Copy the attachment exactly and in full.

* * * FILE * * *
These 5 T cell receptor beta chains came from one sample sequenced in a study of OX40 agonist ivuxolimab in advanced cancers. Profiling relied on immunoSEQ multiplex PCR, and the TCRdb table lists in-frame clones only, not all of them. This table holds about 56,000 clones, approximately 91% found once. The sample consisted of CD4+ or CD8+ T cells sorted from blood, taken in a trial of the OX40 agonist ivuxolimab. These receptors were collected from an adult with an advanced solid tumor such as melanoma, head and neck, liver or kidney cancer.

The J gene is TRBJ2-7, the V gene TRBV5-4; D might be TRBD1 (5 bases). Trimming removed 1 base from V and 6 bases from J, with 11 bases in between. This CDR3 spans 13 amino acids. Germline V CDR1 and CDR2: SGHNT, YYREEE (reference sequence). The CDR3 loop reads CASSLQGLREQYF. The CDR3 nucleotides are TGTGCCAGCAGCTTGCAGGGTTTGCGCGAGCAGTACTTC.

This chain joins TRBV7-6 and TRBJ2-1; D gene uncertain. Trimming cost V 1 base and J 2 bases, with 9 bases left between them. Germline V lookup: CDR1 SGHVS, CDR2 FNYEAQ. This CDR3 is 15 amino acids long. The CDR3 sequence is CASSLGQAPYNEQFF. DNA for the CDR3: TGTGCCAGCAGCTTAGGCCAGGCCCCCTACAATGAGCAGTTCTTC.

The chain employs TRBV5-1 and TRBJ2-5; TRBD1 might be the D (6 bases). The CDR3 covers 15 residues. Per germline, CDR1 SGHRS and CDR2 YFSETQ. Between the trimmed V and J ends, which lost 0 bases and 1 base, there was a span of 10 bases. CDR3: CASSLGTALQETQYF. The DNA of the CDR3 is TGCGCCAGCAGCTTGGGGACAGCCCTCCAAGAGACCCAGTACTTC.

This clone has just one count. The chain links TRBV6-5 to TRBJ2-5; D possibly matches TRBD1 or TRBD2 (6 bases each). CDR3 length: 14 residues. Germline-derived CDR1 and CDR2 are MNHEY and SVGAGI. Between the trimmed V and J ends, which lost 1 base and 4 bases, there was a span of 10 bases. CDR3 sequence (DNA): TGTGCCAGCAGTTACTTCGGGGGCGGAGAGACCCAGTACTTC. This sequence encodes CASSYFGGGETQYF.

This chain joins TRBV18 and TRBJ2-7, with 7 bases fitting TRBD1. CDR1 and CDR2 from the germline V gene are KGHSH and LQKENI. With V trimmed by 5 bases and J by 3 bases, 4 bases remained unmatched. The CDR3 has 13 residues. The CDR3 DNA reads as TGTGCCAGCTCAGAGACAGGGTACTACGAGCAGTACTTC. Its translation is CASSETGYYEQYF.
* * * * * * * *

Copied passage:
These 5 T cell receptor beta chains came from one sample sequenced in a study of OX40 agonist ivuxolimab in advanced cancers. Profiling relied on immunoSEQ multiplex PCR, and the TCRdb table lists in-frame clones only, not all of them. This table holds about 56,000 clones, approximately 91% found once. The sample consisted of CD4+ or CD8+ T cells sorted from blood, taken in a trial of the OX40 agonist ivuxolimab. These receptors were collected from an adult with an advanced solid tumor such as melanoma, head and neck, liver or kidney cancer.

The J gene is TRBJ2-7, the V gene TRBV5-4; D might be TRBD1 (5 bases). Trimming removed 1 base from V and 6 bases from J, with 11 bases in between. This CDR3 spans 13 amino acids. Germline V CDR1 and CDR2: SGHNT, YYREEE (reference sequence). The CDR3 loop reads CASSLQGLREQYF. The CDR3 nucleotides are TGTGCCAGCAGCTTGCAGGGTTTGCGCGAGCAGTACTTC.

This chain joins TRBV7-6 and TRBJ2-1; D gene uncertain. Trimming cost V 1 base and J 2 bases, with 9 bases left between them. Germline V lookup: CDR1 SGHVS, CDR2 FNYEAQ. This CDR3 is 15 amino acids long. The CDR3 sequence is CASSLGQAPYNEQFF. DNA for the CDR3: TGTGCCAGCAGCTTAGGCCAGGCCCCCTACAATGAGCAGTTCTTC.

The chain employs TRBV5-1 and TRBJ2-5; TRBD1 might be the D (6 bases). The CDR3 covers 15 residues. Per germline, CDR1 SGHRS and CDR2 YFSETQ. Between the trimmed V and J ends, which lost 0 bases and 1 base, there was a span of 10 bases. CDR3: CASSLGTALQETQYF. The DNA of the CDR3 is TGCGCCAGCAGCTTGGGGACAGCCCTCCAAGAGACCCAGTACTTC.

This clone has just one count. The chain links TRBV6-5 to TRBJ2-5; D possibly matches TRBD1 or TRBD2 (6 bases each). CDR3 length: 14 residues. Germline-derived CDR1 and CDR2 are MNHEY and SVGAGI. Between the trimmed V and J ends, which lost 1 base and 4 bases, there was a span of 10 bases. CDR3 sequence (DNA): TGTGCCAGCAGTTACTTCGGGGGCGGAGAGACCCAGTACTTC. This sequence encodes CASSYFGGGETQYF.

This chain joins TRBV18 and TRBJ2-7, with 7 bases fitting TRBD1. CDR1 and CDR2 from the germline V gene are KGHSH and LQKENI. With V trimmed by 5 bases and J by 3 bases, 4 bases remained unmatched. The CDR3 has 13 residues. The CDR3 DNA reads as TGTGCCAGCTCAGAGACAGGGTACTACGAGCAGTACTTC. Its translation is CASSETGYYEQYF.